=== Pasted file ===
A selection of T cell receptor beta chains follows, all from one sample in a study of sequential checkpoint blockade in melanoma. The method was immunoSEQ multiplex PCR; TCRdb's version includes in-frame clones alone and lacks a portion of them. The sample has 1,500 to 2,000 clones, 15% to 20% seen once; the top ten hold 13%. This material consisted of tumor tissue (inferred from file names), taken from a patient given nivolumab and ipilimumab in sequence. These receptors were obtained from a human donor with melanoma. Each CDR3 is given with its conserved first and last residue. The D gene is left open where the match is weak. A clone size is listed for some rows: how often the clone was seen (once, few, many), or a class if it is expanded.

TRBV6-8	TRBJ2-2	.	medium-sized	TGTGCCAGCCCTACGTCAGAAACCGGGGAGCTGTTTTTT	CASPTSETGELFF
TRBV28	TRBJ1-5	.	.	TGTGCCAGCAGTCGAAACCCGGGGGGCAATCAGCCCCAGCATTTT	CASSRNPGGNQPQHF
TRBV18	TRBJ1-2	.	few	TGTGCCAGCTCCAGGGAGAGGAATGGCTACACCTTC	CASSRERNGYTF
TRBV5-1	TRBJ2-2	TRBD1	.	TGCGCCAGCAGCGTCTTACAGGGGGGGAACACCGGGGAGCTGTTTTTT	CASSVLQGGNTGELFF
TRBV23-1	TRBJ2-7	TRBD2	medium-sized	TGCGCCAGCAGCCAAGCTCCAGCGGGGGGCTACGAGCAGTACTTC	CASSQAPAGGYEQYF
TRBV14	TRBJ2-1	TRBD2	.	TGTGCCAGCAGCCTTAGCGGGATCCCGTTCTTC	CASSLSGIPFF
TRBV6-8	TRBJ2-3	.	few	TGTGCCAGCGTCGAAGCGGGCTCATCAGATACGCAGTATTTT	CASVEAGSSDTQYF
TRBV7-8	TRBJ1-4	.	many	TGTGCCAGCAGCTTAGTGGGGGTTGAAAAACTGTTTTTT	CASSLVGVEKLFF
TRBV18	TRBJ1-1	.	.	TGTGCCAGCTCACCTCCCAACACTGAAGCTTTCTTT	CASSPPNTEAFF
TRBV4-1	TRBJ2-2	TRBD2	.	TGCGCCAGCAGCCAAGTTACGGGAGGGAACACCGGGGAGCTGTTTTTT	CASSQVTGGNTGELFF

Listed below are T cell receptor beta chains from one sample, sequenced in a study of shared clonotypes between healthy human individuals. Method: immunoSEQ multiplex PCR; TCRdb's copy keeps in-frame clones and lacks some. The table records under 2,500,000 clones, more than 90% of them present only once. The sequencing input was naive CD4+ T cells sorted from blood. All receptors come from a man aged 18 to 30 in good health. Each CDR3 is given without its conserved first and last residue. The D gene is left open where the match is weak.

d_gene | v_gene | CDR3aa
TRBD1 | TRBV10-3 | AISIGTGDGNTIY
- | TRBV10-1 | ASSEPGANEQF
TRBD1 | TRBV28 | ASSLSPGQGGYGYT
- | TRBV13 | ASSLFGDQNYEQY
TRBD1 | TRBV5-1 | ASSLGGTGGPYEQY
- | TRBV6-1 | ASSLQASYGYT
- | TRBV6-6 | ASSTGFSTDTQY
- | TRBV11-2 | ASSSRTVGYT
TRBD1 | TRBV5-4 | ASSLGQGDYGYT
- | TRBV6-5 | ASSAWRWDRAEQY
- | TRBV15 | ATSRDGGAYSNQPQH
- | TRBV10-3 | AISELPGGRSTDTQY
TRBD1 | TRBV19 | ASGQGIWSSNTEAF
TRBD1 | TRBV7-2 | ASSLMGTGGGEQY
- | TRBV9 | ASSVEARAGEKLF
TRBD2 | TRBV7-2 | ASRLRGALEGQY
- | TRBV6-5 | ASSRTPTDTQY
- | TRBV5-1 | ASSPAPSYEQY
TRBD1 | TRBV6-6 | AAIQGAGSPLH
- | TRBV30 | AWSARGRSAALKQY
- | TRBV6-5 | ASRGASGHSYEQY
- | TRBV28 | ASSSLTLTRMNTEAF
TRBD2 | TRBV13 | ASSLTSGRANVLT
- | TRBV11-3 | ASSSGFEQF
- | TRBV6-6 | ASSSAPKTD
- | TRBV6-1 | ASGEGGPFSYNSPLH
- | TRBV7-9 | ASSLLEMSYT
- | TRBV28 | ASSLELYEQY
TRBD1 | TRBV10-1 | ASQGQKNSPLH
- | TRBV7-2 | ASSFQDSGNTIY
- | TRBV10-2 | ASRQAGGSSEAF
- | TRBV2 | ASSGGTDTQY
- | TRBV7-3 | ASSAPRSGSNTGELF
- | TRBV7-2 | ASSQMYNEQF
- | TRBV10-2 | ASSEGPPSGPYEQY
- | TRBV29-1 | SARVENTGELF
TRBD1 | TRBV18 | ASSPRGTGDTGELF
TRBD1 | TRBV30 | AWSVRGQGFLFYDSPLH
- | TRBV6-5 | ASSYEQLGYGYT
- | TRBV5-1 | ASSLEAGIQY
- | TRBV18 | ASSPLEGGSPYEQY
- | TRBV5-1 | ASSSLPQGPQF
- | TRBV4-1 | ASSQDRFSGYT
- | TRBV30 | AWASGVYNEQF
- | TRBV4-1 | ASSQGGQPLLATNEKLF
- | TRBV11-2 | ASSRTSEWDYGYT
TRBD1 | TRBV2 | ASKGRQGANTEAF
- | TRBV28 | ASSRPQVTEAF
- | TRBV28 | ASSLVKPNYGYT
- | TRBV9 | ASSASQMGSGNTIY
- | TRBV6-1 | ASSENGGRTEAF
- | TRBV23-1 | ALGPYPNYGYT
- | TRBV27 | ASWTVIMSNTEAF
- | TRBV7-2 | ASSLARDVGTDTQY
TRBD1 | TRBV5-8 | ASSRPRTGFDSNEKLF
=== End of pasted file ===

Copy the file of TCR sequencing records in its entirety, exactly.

A selection of T cell receptor beta chains follows, all from one sample in a study of sequential checkpoint blockade in melanoma. The method was immunoSEQ multiplex PCR; TCRdb's version includes in-frame clones alone and lacks a portion of them. The sample has 1,500 to 2,000 clones, 15% to 20% seen once; the top ten hold 13%. This material consisted of tumor tissue (inferred from file names), taken from a patient given nivolumab and ipilimumab in sequence. These receptors were obtained from a human donor with melanoma. Each CDR3 is given with its conserved first and last residue. The D gene is left open where the match is weak. A clone size is listed for some rows: how often the clone was seen (once, few, many), or a class if it is expanded.

TRBV6-8	TRBJ2-2	.	medium-sized	TGTGCCAGCCCTACGTCAGAAACCGGGGAGCTGTTTTTT	CASPTSETGELFF
TRBV28	TRBJ1-5	.	.	TGTGCCAGCAGTCGAAACCCGGGGGGCAATCAGCCCCAGCATTTT	CASSRNPGGNQPQHF
TRBV18	TRBJ1-2	.	few	TGTGCCAGCTCCAGGGAGAGGAATGGCTACACCTTC	CASSRERNGYTF
TRBV5-1	TRBJ2-2	TRBD1	.	TGCGCCAGCAGCGTCTTACAGGGGGGGAACACCGGGGAGCTGTTTTTT	CASSVLQGGNTGELFF
TRBV23-1	TRBJ2-7	TRBD2	medium-sized	TGCGCCAGCAGCCAAGCTCCAGCGGGGGGCTACGAGCAGTACTTC	CASSQAPAGGYEQYF
TRBV14	TRBJ2-1	TRBD2	.	TGTGCCAGCAGCCTTAGCGGGATCCCGTTCTTC	CASSLSGIPFF
TRBV6-8	TRBJ2-3	.	few	TGTGCCAGCGTCGAAGCGGGCTCATCAGATACGCAGTATTTT	CASVEAGSSDTQYF
TRBV7-8	TRBJ1-4	.	many	TGTGCCAGCAGCTTAGTGGGGGTTGAAAAACTGTTTTTT	CASSLVGVEKLFF
TRBV18	TRBJ1-1	.	.	TGTGCCAGCTCACCTCCCAACACTGAAGCTTTCTTT	CASSPPNTEAFF
TRBV4-1	TRBJ2-2	TRBD2	.	TGCGCCAGCAGCCAAGTTACGGGAGGGAACACCGGGGAGCTGTTTTTT	CASSQVTGGNTGELFF

Listed below are T cell receptor beta chains from one sample, sequenced in a study of shared clonotypes between healthy human individuals. Method: immunoSEQ multiplex PCR; TCRdb's copy keeps in-frame clones and lacks some. The table records under 2,500,000 clones, more than 90% of them present only once. The sequencing input was naive CD4+ T cells sorted from blood. All receptors come from a man aged 18 to 30 in good health. Each CDR3 is given without its conserved first and last residue. The D gene is left open where the match is weak.

d_gene | v_gene | CDR3aa
TRBD1 | TRBV10-3 | AISIGTGDGNTIY
- | TRBV10-1 | ASSEPGANEQF
TRBD1 | TRBV28 | ASSLSPGQGGYGYT
- | TRBV13 | ASSLFGDQNYEQY
TRBD1 | TRBV5-1 | ASSLGGTGGPYEQY
- | TRBV6-1 | ASSLQASYGYT
- | TRBV6-6 | ASSTGFSTDTQY
- | TRBV11-2 | ASSSRTVGYT
TRBD1 | TRBV5-4 | ASSLGQGDYGYT
- | TRBV6-5 | ASSAWRWDRAEQY
- | TRBV15 | ATSRDGGAYSNQPQH
- | TRBV10-3 | AISELPGGRSTDTQY
TRBD1 | TRBV19 | ASGQGIWSSNTEAF
TRBD1 | TRBV7-2 | ASSLMGTGGGEQY
- | TRBV9 | ASSVEARAGEKLF
TRBD2 | TRBV7-2 | ASRLRGALEGQY
- | TRBV6-5 | ASSRTPTDTQY
- | TRBV5-1 | ASSPAPSYEQY
TRBD1 | TRBV6-6 | AAIQGAGSPLH
- | TRBV30 | AWSARGRSAALKQY
- | TRBV6-5 | ASRGASGHSYEQY
- | TRBV28 | ASSSLTLTRMNTEAF
TRBD2 | TRBV13 | ASSLTSGRANVLT
- | TRBV11-3 | ASSSGFEQF
- | TRBV6-6 | ASSSAPKTD
- | TRBV6-1 | ASGEGGPFSYNSPLH
- | TRBV7-9 | ASSLLEMSYT
- | TRBV28 | ASSLELYEQY
TRBD1 | TRBV10-1 | ASQGQKNSPLH
- | TRBV7-2 | ASSFQDSGNTIY
- | TRBV10-2 | ASRQAGGSSEAF
- | TRBV2 | ASSGGTDTQY
- | TRBV7-3 | ASSAPRSGSNTGELF
- | TRBV7-2 | ASSQMYNEQF
- | TRBV10-2 | ASSEGPPSGPYEQY
- | TRBV29-1 | SARVENTGELF
TRBD1 | TRBV18 | ASSPRGTGDTGELF
TRBD1 | TRBV30 | AWSVRGQGFLFYDSPLH
- | TRBV6-5 | ASSYEQLGYGYT
- | TRBV5-1 | ASSLEAGIQY
- | TRBV18 | ASSPLEGGSPYEQY
- | TRBV5-1 | ASSSLPQGPQF
- | TRBV4-1 | ASSQDRFSGYT
- | TRBV30 | AWASGVYNEQF
- | TRBV4-1 | ASSQGGQPLLATNEKLF
- | TRBV11-2 | ASSRTSEWDYGYT
TRBD1 | TRBV2 | ASKGRQGANTEAF
- | TRBV28 | ASSRPQVTEAF
- | TRBV28 | ASSLVKPNYGYT
- | TRBV9 | ASSASQMGSGNTIY
- | TRBV6-1 | ASSENGGRTEAF
- | TRBV23-1 | ALGPYPNYGYT
- | TRBV27 | ASWTVIMSNTEAF
- | TRBV7-2 | ASSLARDVGTDTQY
TRBD1 | TRBV5-8 | ASSRPRTGFDSNEKLF